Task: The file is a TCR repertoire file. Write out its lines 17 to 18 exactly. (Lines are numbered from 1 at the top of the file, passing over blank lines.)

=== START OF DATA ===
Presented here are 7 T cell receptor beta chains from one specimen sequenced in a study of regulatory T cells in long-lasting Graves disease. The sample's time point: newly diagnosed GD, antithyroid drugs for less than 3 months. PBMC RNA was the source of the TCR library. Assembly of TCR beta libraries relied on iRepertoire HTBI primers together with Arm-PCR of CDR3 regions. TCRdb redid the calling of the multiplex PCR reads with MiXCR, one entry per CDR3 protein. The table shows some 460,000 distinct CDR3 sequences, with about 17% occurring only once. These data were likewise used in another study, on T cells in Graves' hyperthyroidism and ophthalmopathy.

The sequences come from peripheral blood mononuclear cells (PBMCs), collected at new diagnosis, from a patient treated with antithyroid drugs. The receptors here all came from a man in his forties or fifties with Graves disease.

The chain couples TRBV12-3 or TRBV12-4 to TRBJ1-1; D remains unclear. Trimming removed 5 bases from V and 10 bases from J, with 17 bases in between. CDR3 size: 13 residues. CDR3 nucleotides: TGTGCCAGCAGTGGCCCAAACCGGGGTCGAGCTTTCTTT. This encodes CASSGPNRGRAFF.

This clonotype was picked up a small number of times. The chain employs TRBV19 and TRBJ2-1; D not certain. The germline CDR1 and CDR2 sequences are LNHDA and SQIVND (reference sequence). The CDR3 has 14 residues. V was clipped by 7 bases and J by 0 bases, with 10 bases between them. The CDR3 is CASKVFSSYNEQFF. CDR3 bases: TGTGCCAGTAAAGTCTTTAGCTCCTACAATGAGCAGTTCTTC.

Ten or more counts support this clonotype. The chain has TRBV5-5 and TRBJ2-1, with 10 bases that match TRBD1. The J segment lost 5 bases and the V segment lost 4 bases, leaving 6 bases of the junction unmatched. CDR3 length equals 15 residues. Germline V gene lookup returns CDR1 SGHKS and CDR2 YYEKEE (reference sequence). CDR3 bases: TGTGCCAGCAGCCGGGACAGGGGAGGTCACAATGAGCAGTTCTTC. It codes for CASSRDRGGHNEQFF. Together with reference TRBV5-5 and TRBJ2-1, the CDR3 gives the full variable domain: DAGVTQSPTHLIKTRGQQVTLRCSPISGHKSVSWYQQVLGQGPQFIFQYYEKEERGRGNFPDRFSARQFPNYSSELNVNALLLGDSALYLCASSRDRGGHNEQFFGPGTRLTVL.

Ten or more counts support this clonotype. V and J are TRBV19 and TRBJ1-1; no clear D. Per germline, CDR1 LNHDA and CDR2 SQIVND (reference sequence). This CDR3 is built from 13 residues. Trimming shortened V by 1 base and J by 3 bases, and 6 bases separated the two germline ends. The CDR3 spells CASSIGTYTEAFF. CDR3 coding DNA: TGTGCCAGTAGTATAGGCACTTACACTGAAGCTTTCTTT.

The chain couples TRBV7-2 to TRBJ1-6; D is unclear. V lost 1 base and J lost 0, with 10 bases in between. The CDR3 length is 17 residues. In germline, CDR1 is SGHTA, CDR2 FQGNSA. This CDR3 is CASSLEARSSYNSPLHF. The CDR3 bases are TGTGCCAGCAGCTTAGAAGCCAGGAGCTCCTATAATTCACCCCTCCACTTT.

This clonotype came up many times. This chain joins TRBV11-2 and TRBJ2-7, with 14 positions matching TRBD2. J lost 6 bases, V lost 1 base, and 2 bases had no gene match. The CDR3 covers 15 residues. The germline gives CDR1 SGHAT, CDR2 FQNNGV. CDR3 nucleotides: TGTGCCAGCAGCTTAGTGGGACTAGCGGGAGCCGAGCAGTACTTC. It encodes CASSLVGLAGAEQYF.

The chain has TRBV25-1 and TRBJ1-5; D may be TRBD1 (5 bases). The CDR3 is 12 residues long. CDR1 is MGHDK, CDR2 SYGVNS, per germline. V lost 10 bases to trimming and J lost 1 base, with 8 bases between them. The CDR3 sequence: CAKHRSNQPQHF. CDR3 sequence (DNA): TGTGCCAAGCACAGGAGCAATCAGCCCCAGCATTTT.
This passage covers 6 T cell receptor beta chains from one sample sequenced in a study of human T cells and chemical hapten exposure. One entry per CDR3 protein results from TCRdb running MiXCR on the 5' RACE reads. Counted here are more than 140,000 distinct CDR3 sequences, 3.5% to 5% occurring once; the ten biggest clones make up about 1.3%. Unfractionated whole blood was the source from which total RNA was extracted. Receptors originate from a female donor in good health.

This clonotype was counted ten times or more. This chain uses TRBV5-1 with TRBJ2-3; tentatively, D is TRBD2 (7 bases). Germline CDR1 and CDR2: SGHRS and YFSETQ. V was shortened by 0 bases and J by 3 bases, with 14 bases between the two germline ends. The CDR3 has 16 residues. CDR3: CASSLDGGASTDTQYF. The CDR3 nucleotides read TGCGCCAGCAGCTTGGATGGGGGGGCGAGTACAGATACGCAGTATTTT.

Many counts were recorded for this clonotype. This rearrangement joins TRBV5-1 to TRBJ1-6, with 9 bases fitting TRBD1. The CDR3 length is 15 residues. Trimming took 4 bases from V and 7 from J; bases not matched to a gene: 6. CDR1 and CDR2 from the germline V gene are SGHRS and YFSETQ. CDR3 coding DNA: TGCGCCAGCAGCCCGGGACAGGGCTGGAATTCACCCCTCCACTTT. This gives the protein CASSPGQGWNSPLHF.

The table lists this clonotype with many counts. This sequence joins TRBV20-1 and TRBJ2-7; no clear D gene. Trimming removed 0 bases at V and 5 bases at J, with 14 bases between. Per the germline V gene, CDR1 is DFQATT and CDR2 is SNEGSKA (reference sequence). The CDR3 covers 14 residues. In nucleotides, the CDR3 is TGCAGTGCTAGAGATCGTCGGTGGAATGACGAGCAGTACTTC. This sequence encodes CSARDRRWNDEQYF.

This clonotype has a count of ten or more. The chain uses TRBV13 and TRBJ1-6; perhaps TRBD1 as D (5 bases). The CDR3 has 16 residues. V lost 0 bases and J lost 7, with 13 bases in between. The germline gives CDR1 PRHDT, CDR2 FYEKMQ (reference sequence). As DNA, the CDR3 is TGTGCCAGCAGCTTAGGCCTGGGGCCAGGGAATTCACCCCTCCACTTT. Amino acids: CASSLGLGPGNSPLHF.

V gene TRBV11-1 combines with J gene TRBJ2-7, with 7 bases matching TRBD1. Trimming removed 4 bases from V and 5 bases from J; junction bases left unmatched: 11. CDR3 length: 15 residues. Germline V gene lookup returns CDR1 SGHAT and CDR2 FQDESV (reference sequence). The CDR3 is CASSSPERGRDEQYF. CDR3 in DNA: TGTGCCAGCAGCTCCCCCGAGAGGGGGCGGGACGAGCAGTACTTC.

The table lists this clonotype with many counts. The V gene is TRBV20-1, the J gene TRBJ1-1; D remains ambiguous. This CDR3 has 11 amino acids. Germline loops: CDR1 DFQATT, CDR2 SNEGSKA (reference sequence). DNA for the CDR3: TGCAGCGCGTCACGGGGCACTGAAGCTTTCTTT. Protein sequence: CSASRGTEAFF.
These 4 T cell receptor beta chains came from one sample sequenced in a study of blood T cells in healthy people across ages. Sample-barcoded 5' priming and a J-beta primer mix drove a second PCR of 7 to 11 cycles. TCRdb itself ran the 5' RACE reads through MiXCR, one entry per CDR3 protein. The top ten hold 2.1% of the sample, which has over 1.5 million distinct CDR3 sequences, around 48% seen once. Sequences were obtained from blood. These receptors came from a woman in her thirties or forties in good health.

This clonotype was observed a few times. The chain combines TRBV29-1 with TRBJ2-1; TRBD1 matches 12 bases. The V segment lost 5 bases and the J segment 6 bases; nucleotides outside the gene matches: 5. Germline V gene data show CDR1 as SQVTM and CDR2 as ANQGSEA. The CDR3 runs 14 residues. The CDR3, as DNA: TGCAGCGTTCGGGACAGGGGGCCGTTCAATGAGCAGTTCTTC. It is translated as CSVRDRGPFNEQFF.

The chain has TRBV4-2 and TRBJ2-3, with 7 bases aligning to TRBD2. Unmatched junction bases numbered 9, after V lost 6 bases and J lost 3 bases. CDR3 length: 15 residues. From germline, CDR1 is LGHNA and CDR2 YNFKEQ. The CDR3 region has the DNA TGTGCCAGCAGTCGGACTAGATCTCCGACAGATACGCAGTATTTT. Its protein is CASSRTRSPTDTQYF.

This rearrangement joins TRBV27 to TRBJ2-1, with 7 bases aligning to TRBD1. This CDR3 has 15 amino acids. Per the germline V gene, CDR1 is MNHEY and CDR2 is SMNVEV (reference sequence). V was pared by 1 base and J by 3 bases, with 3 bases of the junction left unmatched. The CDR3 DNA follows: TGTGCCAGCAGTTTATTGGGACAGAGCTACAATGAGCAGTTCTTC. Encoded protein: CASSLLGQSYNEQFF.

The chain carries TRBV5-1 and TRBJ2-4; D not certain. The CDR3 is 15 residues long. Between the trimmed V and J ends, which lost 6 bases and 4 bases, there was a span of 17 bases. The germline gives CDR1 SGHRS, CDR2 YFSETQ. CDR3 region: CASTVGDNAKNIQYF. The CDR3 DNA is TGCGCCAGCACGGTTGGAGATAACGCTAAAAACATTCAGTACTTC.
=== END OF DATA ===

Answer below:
These 4 T cell receptor beta chains came from one sample sequenced in a study of blood T cells in healthy people across ages. Sample-barcoded 5' priming and a J-beta primer mix drove a second PCR of 7 to 11 cycles. TCRdb itself ran the 5' RACE reads through MiXCR, one entry per CDR3 protein. The top ten hold 2.1% of the sample, which has over 1.5 million distinct CDR3 sequences, around 48% seen once. Sequences were obtained from blood. These receptors came from a woman in her thirties or forties in good health.

This clonotype was observed a few times. The chain combines TRBV29-1 with TRBJ2-1; TRBD1 matches 12 bases. The V segment lost 5 bases and the J segment 6 bases; nucleotides outside the gene matches: 5. Germline V gene data show CDR1 as SQVTM and CDR2 as ANQGSEA. The CDR3 runs 14 residues. The CDR3, as DNA: TGCAGCGTTCGGGACAGGGGGCCGTTCAATGAGCAGTTCTTC. It is translated as CSVRDRGPFNEQFF.